World Bulletin / News Desk
German Chancellor Angela Merkel urged the world's top economies to push ahead with further financial regulation, saying that not enough had been achieved so far.
The global financial crisis has prompted an overhaul of regulation in almost every part of the financial system from over-the-counter derivatives to bank capital requirements.
But Merkel said in her weekly podcast that more was needed.
"In my view, we are not where we ought to be yet," she said.
"We had planned to regulate every financial centre, every financial actor and every financial market product. Significant progress has been made but the rules have not yet been implemented everywhere and we are still missing further areas."
The chancellor pointed to "shadow banks", or non-bank financial institutions that are less regulated than banks, as an area where progress needed to be made.
"For instance the regulation of shadow banks will hopefully be concluded at the next G20 meeting," Merkel said.
Leaders of the world's top economies (G20) made recommendations for regulation a year ago that also include hedge funds, special investment vehicles and repurchase agreements.
Regulators worry that as traditional banks get more heavily regulated, risky credit activities will shift to shadow banks.
Merkel meets with the heads of the International Monetary Fund, World Bank, International Labour Organisation, the World Trade Organisation and the Organisation for Economic Cooperation and Development in Berlin on Tuesday.
One of the topics of discussion will be the euro zone debt crisis. Merkel said tough steps were starting to show results.
"The structural reforms - despite being painful - are beginning to show effects in the individual countries, such as in Ireland and Portugal but also in Greece and Spain."
Finance Minister Wolfgang Schaeuble said on Friday that, while he wanted Greece to stay in the euro zone, that was not yet a done deal.
"We want Greece to stay in the euro zone but Greece has a lot to do. That's not yet decided," Schaeuble told ZDF television.
Greece is due to receive almost 31 billion euros in the next tranche of emergency loans from the euro zone bailout fund, if international inspectors agree that it has implemented reforms set as a condition for aid.
A controversy surfaced recently after the Public Account Committee (PAC) released a report accusing senior government officials of having fraudulently authorized payment of at least $122 million of public funds to a private company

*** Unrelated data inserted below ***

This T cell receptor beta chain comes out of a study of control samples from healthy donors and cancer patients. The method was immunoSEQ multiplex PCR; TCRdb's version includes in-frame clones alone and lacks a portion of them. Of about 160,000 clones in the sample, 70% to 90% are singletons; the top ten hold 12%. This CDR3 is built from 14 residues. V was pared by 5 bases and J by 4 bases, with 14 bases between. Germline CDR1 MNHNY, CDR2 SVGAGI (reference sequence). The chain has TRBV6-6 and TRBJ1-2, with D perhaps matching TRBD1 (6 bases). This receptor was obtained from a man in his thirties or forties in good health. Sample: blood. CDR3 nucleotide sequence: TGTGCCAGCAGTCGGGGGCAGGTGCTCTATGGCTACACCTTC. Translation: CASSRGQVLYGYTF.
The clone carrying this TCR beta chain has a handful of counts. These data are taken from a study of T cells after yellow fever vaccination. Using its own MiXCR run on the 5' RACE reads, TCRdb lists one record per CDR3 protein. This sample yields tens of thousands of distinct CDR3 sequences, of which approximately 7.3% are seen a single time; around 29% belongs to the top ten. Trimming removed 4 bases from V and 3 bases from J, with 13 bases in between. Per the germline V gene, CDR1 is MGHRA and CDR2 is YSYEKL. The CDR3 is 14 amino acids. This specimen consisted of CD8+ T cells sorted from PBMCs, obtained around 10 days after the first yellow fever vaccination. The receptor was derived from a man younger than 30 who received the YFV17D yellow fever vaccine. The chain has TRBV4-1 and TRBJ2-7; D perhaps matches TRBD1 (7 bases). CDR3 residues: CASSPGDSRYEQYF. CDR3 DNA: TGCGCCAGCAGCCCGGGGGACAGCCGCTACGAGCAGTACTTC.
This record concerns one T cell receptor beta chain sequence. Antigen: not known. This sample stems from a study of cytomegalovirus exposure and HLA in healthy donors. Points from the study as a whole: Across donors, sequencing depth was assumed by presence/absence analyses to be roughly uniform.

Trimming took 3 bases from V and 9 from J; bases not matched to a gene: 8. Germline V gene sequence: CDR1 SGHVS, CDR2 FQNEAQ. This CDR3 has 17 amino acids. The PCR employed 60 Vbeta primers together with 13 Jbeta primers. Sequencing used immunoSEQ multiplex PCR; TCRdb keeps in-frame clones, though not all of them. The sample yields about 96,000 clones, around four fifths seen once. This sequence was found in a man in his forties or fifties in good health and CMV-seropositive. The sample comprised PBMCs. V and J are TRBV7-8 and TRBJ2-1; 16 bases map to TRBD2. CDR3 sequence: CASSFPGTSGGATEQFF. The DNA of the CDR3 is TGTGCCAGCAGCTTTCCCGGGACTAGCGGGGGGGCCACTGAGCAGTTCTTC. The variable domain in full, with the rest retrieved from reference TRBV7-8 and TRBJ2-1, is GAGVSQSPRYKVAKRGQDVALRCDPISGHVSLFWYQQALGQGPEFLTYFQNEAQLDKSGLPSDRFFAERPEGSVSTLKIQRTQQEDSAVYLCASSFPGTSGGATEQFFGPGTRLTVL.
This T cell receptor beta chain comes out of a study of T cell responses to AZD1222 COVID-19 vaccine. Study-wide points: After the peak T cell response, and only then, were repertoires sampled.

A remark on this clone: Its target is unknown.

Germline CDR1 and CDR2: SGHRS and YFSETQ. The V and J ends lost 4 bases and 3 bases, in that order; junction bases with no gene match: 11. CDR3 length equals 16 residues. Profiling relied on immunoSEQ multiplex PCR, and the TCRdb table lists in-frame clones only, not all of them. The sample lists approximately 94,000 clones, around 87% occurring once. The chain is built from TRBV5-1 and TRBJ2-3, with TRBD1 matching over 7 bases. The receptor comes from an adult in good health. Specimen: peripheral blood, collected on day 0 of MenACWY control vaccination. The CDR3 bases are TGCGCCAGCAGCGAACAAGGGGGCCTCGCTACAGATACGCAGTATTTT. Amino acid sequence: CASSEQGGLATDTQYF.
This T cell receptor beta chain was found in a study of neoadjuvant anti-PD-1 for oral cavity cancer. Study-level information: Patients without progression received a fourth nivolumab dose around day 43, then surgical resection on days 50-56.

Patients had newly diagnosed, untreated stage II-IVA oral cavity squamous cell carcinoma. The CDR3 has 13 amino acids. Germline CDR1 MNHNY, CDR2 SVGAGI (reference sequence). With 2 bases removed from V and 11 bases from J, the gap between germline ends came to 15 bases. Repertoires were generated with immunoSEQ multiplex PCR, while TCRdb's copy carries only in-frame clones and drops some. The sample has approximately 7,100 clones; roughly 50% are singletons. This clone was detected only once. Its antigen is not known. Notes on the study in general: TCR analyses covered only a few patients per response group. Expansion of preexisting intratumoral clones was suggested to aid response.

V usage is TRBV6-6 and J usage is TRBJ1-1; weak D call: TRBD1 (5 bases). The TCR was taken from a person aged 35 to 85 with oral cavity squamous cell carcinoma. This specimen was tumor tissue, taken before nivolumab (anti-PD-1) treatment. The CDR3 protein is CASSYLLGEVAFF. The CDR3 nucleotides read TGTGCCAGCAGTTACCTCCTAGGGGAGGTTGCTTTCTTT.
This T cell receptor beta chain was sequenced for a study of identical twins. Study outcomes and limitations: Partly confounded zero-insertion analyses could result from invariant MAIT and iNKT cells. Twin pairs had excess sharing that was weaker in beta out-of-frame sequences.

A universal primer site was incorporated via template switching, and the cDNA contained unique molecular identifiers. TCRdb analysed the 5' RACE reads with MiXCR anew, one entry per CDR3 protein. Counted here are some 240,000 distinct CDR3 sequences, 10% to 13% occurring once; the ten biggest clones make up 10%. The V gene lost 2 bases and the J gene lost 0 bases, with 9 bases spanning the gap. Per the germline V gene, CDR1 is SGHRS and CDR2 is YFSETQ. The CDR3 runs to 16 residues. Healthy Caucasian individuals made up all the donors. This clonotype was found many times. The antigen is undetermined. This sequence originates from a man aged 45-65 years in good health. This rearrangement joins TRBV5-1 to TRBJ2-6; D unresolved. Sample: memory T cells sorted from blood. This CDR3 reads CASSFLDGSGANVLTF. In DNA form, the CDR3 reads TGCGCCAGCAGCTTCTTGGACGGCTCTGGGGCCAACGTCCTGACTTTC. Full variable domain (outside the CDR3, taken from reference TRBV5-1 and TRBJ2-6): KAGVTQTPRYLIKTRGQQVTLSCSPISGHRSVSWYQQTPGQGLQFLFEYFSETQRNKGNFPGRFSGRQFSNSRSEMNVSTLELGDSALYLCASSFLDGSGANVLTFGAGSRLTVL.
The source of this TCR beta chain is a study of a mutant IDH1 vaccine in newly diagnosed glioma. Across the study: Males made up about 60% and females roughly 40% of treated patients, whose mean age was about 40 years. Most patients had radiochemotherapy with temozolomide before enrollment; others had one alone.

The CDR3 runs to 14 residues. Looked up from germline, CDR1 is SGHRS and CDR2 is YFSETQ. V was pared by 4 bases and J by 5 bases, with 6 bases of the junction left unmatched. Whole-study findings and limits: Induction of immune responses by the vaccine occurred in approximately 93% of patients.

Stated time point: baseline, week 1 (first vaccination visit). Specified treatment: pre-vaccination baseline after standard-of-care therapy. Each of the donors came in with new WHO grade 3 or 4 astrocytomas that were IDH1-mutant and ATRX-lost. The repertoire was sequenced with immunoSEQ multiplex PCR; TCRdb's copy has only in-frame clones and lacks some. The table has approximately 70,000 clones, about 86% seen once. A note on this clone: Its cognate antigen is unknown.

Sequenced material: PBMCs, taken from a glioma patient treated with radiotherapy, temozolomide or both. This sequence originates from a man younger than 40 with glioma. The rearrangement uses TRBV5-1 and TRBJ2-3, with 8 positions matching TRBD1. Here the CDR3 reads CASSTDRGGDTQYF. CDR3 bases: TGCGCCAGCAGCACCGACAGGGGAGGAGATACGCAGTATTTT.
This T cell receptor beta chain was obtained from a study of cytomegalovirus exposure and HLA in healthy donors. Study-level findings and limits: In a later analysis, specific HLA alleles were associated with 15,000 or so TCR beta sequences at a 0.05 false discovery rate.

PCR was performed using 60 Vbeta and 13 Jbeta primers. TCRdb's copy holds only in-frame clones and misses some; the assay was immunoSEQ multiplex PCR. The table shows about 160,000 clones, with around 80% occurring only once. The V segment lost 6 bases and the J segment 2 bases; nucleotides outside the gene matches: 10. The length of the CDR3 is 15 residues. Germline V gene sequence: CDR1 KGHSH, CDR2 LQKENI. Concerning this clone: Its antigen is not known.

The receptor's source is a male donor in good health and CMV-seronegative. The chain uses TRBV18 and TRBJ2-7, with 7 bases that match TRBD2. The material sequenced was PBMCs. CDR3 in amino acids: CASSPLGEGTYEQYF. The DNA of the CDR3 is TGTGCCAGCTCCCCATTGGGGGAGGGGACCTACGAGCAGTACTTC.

Venezuelan Foreign Minister Rafael Ramirez left the meeting visibly angry and declined to comment on the outcome.
A number of potential deals under discussion in recent months could benefit from concessional financing from Tokyo.
The WTO has lurched from one disappointment to another over the past decade as it tries to find a balanced trade deal that all its members, now numbering 160, could support.
Saudi Oil Minister Ali al-Naimi said he expected the oil market "to stabilise itself eventually" but did not comment on talks with Russia held on Tuesday
Ergun Olgun, the Turkish Cypriot negotiator, said their own exploration would continue and even accelerate if Greek Cypriots pressed ahead with their plans to allow multinationals to exploit the area.
The decision to devalue the naira, according to analysts and central bank figures, appears aimed at saving the country's dwindling foreign reserves
Oil market watchers are divided on the outcome of OPEC's meeting in the Austrian capital. Predictions range from a large production cut to revive prices, to a small reduction, or none at all
The proliferation of smugglers' routes into Bolivia shows how difficult it is to eradicate illegal mining without better coordination across frontiers.
Falling crude prices are fueled by slowing global growth and increased supply.
Ukraine's leading banks said most of their loans to Crimean individuals and businesses were now delinquent.
Deputy Energy Minister Jaime Himende said that "Mozambique has great hydroelectricity potential, and recently they have taken some bold steps to use renewable resources efficiently"
Obama, who hosted Modi in Washington in September, will in January become the first U.S. president to visit India twice, completing a remarkable warming in the relationship
The combined damage inflicted on Russia's economy by Western sanctions and falling oil prices totals about $140 billion.
PM Mahlab said that Egypt eyes sustainable growth to improve the living conditions of Egyptians, noting that the Egyptian economy is currently recovering.
The French economist calls for redistribution of global wealth, which he says is too concentrated in the hands of the few.